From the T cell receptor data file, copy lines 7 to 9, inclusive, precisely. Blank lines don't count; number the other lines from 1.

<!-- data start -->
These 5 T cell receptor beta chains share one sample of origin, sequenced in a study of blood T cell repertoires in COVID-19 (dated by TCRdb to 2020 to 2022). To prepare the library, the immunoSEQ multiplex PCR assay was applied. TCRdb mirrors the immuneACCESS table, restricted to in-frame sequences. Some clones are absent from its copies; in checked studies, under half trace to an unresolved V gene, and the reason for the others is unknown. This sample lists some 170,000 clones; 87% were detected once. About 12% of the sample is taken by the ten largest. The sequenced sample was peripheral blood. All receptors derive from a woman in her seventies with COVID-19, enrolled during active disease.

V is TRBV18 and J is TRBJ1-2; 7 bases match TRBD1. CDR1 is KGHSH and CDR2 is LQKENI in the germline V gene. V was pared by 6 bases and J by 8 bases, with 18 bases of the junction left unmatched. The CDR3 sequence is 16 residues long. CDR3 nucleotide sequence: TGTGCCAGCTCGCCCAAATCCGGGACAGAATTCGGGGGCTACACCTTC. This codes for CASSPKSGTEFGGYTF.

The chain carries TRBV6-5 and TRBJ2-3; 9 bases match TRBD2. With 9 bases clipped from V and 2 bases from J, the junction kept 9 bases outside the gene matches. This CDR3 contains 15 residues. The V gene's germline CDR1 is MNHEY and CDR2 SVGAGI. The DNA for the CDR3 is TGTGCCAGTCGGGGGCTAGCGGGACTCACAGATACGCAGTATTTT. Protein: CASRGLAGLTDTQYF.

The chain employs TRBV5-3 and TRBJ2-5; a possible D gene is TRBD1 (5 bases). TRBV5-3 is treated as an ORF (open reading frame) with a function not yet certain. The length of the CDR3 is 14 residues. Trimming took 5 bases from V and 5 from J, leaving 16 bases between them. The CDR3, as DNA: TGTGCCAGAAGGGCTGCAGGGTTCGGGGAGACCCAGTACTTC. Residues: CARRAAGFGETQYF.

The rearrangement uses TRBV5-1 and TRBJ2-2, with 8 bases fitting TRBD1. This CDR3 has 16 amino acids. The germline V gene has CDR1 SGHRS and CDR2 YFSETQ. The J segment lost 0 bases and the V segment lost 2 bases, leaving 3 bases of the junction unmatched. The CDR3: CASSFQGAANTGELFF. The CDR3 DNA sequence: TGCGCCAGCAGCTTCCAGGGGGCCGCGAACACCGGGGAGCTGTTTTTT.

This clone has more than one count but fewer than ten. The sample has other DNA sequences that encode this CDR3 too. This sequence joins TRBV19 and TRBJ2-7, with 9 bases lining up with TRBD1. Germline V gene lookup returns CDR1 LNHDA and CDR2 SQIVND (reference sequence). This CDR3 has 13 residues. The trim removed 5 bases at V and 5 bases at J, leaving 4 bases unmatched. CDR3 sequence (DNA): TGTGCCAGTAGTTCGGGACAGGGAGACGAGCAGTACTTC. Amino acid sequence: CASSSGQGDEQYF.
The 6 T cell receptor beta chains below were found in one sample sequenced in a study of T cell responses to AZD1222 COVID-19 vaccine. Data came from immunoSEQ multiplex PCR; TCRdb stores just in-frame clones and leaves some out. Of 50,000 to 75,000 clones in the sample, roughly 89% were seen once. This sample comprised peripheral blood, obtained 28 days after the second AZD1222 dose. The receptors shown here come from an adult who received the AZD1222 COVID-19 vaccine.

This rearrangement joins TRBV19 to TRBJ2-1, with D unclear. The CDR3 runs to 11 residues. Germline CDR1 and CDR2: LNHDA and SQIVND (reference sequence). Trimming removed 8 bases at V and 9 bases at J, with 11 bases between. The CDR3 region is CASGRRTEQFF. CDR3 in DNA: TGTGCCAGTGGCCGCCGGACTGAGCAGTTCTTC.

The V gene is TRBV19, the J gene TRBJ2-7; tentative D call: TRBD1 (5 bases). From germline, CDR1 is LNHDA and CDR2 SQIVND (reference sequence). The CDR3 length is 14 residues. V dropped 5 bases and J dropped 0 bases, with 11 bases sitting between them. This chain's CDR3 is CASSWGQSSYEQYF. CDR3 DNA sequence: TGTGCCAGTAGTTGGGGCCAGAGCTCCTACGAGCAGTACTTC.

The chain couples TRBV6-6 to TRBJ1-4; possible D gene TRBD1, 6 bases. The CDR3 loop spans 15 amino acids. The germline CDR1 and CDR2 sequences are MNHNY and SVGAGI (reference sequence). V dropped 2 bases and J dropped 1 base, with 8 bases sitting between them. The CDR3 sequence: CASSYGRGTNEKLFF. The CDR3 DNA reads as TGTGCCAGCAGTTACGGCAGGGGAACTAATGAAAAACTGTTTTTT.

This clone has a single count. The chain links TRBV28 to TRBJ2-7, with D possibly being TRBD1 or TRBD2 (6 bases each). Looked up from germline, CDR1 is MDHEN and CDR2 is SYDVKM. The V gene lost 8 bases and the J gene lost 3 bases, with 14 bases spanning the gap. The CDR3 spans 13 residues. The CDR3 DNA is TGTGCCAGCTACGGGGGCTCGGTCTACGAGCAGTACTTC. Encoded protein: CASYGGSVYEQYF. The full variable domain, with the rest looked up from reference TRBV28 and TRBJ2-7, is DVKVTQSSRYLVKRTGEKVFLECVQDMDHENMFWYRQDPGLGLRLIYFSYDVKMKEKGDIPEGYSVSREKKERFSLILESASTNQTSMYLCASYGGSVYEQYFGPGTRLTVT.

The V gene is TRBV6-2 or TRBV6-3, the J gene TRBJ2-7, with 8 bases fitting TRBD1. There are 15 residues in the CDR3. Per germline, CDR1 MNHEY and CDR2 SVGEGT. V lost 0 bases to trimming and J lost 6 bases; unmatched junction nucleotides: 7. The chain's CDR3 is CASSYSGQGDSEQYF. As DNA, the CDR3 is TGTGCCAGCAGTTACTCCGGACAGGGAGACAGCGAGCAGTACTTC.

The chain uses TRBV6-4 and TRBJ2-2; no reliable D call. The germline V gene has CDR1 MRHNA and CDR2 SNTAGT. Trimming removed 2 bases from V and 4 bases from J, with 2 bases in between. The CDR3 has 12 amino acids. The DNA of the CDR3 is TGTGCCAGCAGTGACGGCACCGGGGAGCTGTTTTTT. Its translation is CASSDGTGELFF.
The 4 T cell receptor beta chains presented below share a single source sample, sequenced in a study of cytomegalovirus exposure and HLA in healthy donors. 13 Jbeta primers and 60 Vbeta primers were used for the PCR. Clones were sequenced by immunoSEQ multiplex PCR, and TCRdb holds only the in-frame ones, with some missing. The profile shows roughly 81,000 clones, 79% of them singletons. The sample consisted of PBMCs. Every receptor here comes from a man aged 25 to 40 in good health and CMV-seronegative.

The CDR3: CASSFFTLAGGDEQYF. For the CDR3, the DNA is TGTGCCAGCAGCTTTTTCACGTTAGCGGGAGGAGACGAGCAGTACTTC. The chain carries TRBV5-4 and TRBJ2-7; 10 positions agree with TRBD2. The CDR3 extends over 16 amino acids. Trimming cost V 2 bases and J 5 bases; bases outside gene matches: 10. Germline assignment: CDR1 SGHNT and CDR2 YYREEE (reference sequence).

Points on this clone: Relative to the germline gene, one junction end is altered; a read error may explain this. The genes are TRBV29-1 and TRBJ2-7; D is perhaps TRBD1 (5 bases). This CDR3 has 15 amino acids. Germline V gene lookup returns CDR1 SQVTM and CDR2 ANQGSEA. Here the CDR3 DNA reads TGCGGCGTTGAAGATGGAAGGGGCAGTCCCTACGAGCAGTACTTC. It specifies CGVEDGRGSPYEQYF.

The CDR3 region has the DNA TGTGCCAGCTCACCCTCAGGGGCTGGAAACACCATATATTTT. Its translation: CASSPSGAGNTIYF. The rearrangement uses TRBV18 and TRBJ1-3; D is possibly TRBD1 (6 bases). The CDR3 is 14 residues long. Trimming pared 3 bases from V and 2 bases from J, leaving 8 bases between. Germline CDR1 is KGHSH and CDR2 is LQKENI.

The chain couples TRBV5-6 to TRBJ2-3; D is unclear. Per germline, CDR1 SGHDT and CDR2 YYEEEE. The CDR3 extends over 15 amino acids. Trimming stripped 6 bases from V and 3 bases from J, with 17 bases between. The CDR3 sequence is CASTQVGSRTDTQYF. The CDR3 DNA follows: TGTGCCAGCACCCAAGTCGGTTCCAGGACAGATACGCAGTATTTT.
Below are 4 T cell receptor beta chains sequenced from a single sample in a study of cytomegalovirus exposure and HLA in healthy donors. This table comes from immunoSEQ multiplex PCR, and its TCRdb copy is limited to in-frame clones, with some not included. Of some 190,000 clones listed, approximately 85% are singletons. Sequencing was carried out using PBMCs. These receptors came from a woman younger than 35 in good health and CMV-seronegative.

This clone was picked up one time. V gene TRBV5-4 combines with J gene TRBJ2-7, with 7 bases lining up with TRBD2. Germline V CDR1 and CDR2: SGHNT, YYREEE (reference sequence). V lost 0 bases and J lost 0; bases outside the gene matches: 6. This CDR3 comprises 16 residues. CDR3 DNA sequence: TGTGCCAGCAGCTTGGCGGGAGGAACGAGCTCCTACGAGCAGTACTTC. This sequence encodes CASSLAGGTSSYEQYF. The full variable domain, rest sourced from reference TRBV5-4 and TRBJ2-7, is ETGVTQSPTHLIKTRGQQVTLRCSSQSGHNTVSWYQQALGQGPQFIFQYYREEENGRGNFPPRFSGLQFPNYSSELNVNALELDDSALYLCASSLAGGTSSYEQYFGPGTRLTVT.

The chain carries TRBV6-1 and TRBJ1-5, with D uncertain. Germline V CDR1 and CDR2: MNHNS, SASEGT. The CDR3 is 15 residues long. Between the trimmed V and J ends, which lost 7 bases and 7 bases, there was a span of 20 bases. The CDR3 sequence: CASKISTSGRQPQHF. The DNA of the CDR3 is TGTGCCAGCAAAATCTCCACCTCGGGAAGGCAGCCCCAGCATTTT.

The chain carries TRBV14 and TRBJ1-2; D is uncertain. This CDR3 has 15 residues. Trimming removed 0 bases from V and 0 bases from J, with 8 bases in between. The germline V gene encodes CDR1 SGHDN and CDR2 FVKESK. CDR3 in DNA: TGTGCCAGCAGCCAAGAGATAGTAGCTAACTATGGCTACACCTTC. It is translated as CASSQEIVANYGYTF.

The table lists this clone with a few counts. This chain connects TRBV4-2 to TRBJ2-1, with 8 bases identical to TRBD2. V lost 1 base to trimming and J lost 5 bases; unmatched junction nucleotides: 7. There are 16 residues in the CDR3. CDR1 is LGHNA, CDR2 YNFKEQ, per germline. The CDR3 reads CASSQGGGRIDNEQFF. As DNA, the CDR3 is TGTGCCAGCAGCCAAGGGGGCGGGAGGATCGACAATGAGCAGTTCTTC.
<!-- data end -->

The 6 T cell receptor beta chains below were found in one sample sequenced in a study of T cell responses to AZD1222 COVID-19 vaccine. Data came from immunoSEQ multiplex PCR; TCRdb stores just in-frame clones and leaves some out. Of 50,000 to 75,000 clones in the sample, roughly 89% were seen once. This sample comprised peripheral blood, obtained 28 days after the second AZD1222 dose. The receptors shown here come from an adult who received the AZD1222 COVID-19 vaccine.

This rearrangement joins TRBV19 to TRBJ2-1, with D unclear. The CDR3 runs to 11 residues. Germline CDR1 and CDR2: LNHDA and SQIVND (reference sequence). Trimming removed 8 bases at V and 9 bases at J, with 11 bases between. The CDR3 region is CASGRRTEQFF. CDR3 in DNA: TGTGCCAGTGGCCGCCGGACTGAGCAGTTCTTC.

The V gene is TRBV19, the J gene TRBJ2-7; tentative D call: TRBD1 (5 bases). From germline, CDR1 is LNHDA and CDR2 SQIVND (reference sequence). The CDR3 length is 14 residues. V dropped 5 bases and J dropped 0 bases, with 11 bases sitting between them. This chain's CDR3 is CASSWGQSSYEQYF. CDR3 DNA sequence: TGTGCCAGTAGTTGGGGCCAGAGCTCCTACGAGCAGTACTTC.